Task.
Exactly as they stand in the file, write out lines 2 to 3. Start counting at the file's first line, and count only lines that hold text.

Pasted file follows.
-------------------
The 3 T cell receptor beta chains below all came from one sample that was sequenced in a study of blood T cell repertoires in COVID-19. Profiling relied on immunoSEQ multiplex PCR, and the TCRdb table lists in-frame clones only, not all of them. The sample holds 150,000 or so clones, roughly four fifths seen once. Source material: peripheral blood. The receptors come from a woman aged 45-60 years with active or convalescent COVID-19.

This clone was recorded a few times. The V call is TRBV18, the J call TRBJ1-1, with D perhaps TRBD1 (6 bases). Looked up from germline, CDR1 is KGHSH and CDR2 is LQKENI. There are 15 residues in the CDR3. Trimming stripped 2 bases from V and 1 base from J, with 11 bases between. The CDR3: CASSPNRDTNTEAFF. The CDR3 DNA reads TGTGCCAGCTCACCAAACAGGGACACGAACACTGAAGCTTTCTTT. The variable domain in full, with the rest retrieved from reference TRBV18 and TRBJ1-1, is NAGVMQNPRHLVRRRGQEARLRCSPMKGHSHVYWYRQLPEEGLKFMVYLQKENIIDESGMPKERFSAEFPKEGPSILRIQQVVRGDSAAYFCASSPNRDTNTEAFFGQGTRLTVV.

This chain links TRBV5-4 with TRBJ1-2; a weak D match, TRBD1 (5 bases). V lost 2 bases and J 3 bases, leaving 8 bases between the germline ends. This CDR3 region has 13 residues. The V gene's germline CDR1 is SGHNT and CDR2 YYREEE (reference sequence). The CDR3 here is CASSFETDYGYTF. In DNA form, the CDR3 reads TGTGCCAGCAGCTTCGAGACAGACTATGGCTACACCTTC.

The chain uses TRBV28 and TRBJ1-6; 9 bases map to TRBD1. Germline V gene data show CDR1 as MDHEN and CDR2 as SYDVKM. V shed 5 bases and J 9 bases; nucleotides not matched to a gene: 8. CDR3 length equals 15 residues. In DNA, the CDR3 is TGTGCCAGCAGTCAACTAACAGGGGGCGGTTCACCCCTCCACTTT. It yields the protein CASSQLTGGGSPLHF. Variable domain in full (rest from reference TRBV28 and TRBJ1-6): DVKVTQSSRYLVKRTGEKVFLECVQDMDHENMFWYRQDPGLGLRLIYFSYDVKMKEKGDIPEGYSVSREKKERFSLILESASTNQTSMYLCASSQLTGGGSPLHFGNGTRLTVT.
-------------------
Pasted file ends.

This clone was recorded a few times. The V call is TRBV18, the J call TRBJ1-1, with D perhaps TRBD1 (6 bases). Looked up from germline, CDR1 is KGHSH and CDR2 is LQKENI. There are 15 residues in the CDR3. Trimming stripped 2 bases from V and 1 base from J, with 11 bases between. The CDR3: CASSPNRDTNTEAFF. The CDR3 DNA reads TGTGCCAGCTCACCAAACAGGGACACGAACACTGAAGCTTTCTTT. The variable domain in full, with the rest retrieved from reference TRBV18 and TRBJ1-1, is NAGVMQNPRHLVRRRGQEARLRCSPMKGHSHVYWYRQLPEEGLKFMVYLQKENIIDESGMPKERFSAEFPKEGPSILRIQQVVRGDSAAYFCASSPNRDTNTEAFFGQGTRLTVV.

This chain links TRBV5-4 with TRBJ1-2; a weak D match, TRBD1 (5 bases). V lost 2 bases and J 3 bases, leaving 8 bases between the germline ends. This CDR3 region has 13 residues. The V gene's germline CDR1 is SGHNT and CDR2 YYREEE (reference sequence). The CDR3 here is CASSFETDYGYTF. In DNA form, the CDR3 reads TGTGCCAGCAGCTTCGAGACAGACTATGGCTACACCTTC.